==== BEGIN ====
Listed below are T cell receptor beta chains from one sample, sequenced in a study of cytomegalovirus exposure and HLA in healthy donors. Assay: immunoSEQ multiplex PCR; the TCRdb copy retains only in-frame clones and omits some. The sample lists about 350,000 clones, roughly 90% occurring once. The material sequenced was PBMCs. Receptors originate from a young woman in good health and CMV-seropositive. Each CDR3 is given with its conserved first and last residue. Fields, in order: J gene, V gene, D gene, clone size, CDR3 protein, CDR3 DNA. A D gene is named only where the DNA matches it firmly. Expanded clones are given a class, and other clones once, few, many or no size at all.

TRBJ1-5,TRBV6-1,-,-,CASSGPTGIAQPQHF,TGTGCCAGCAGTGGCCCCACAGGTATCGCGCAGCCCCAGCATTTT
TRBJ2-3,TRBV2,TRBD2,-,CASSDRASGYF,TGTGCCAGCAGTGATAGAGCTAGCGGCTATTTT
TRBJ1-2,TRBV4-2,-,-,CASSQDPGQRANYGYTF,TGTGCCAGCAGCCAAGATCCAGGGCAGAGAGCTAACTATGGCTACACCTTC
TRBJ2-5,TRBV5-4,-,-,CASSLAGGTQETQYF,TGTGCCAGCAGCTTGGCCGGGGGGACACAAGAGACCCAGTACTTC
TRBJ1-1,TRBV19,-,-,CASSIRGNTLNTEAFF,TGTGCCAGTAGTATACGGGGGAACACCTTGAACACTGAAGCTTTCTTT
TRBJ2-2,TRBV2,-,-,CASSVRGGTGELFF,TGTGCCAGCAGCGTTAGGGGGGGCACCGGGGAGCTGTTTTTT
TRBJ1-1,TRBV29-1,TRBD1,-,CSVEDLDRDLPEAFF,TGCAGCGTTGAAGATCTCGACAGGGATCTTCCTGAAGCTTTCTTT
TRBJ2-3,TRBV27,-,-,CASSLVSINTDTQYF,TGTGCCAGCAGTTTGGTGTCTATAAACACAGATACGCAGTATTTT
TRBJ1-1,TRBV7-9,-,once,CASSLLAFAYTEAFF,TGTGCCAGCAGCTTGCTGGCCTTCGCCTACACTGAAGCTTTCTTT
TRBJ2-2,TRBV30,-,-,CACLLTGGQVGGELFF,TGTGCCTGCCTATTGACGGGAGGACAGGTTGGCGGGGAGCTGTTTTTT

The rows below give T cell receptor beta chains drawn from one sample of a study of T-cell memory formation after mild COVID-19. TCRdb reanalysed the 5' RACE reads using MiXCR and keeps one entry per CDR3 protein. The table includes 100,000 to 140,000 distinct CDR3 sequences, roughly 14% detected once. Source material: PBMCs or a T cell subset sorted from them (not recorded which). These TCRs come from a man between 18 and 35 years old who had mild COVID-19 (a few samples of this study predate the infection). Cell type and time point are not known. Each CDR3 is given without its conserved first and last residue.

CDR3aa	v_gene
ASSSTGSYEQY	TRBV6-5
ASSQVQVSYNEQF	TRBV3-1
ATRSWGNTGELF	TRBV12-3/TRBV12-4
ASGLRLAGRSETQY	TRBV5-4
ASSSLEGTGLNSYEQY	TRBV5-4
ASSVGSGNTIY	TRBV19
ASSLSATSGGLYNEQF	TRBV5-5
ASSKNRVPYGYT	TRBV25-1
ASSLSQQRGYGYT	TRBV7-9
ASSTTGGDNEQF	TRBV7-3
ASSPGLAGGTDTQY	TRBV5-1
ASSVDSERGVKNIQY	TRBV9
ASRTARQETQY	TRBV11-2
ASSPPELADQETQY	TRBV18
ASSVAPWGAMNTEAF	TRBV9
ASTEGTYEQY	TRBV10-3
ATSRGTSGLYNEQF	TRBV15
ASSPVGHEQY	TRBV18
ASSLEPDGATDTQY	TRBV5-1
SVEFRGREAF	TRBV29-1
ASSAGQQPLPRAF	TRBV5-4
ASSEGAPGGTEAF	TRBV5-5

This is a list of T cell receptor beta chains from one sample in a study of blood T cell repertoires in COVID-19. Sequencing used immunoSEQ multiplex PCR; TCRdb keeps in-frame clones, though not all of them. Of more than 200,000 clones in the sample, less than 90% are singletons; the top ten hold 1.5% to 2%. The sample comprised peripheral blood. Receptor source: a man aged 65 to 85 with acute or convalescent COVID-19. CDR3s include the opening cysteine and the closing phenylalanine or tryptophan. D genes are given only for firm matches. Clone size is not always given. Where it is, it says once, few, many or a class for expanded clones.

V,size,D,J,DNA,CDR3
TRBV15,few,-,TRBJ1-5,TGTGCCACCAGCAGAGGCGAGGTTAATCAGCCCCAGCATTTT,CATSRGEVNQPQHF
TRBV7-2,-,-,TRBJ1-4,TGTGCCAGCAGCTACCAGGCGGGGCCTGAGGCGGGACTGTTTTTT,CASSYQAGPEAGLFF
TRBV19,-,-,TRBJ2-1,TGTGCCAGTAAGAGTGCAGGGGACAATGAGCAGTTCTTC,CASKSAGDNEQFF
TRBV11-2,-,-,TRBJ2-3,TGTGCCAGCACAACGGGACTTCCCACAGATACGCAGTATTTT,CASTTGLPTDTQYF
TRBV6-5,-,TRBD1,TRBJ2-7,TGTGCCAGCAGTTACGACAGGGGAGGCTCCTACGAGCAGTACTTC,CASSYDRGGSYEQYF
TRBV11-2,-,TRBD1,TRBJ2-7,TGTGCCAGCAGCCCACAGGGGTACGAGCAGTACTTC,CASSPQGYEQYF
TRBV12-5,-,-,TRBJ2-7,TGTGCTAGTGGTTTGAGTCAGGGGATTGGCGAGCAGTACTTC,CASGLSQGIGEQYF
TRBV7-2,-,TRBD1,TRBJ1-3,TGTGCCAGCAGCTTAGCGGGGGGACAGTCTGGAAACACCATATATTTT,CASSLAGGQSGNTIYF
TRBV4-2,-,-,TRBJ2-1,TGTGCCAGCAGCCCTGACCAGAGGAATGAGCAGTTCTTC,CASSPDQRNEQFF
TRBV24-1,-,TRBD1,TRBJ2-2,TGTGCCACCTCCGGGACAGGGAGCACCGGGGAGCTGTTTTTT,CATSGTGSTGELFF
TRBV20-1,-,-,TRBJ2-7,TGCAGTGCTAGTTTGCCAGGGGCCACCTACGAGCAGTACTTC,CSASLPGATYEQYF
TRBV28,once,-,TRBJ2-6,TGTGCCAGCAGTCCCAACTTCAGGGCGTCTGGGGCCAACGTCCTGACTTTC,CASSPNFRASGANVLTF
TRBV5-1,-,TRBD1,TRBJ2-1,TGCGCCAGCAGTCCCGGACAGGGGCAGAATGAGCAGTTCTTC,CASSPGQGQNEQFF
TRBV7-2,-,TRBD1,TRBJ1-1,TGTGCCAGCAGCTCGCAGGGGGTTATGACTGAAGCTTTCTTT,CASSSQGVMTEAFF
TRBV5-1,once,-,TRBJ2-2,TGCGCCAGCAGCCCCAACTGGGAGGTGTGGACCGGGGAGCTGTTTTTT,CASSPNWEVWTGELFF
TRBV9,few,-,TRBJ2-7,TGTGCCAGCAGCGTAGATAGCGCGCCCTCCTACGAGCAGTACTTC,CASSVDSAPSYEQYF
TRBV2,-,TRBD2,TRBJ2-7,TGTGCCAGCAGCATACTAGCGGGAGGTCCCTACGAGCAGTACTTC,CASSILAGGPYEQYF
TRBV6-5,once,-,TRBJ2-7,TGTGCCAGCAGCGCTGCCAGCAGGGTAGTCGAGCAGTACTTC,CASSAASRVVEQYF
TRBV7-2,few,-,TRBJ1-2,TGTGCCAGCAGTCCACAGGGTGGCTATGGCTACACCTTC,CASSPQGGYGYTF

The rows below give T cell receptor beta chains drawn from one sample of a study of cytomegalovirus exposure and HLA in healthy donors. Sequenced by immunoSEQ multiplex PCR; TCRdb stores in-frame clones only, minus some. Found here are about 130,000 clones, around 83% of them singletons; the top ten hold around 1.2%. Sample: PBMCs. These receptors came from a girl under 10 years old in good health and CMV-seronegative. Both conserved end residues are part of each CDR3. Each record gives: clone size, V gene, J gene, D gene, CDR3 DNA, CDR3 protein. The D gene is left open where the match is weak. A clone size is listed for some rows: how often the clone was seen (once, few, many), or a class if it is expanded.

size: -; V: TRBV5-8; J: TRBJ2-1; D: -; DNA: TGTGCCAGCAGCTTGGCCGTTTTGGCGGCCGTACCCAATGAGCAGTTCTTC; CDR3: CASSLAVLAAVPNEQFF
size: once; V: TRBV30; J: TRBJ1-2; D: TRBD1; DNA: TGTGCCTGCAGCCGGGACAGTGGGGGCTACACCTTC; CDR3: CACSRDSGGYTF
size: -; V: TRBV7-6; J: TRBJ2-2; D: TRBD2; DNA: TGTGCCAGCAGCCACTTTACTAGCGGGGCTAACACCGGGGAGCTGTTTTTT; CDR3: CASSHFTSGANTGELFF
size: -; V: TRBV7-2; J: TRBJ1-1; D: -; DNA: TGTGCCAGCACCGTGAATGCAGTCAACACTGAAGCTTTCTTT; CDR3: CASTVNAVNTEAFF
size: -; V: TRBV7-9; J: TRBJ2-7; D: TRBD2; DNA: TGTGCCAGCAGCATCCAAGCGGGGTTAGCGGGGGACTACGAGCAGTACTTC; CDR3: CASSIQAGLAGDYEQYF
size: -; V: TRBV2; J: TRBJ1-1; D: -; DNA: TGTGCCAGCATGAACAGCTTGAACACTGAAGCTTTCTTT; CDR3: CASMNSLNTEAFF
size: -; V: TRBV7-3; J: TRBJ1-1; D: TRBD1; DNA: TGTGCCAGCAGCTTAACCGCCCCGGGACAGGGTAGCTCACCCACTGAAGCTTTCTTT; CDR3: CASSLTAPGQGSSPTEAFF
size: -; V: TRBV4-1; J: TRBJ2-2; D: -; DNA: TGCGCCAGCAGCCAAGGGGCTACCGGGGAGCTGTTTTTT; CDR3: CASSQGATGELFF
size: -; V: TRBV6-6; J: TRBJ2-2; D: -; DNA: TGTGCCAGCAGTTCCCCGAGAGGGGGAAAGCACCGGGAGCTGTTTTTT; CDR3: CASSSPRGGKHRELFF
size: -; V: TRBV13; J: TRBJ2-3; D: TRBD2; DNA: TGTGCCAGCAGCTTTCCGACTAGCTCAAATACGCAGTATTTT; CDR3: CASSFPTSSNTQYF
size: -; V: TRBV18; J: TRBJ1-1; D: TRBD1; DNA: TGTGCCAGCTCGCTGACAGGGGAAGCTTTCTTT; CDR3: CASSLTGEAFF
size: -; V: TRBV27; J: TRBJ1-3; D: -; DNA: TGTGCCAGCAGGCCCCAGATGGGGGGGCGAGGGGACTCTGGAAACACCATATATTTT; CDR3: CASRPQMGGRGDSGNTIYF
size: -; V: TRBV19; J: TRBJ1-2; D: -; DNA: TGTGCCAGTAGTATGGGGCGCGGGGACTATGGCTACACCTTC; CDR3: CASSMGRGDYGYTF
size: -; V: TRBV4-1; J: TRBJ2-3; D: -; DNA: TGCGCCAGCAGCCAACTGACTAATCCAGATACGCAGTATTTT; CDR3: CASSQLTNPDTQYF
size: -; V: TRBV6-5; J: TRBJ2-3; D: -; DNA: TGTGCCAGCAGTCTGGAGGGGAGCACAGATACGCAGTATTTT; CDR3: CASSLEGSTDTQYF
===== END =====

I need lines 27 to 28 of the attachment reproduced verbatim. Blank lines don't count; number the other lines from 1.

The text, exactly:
ASSPPELADQETQY	TRBV18
ASSVAPWGAMNTEAF	TRBV9